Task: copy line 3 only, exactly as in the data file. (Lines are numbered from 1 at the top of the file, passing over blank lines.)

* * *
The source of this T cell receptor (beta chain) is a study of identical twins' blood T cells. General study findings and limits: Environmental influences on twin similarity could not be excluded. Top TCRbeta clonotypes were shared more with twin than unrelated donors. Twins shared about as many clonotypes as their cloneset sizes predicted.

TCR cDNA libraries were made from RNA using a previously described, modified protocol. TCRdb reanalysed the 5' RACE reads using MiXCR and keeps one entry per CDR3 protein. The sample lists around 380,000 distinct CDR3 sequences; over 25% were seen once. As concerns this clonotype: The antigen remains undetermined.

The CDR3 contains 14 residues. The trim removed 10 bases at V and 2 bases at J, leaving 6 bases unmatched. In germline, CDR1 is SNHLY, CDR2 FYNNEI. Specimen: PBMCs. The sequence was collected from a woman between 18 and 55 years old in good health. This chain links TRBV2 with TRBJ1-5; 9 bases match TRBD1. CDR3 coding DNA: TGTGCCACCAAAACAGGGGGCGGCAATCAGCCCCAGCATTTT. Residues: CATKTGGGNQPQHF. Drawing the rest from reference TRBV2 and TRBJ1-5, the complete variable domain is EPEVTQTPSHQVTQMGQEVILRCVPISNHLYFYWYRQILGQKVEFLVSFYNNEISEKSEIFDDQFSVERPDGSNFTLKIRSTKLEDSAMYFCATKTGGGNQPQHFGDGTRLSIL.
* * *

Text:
The CDR3 contains 14 residues. The trim removed 10 bases at V and 2 bases at J, leaving 6 bases unmatched. In germline, CDR1 is SNHLY, CDR2 FYNNEI. Specimen: PBMCs. The sequence was collected from a woman between 18 and 55 years old in good health. This chain links TRBV2 with TRBJ1-5; 9 bases match TRBD1. CDR3 coding DNA: TGTGCCACCAAAACAGGGGGCGGCAATCAGCCCCAGCATTTT. Residues: CATKTGGGNQPQHF. Drawing the rest from reference TRBV2 and TRBJ1-5, the complete variable domain is EPEVTQTPSHQVTQMGQEVILRCVPISNHLYFYWYRQILGQKVEFLVSFYNNEISEKSEIFDDQFSVERPDGSNFTLKIRSTKLEDSAMYFCATKTGGGNQPQHFGDGTRLSIL.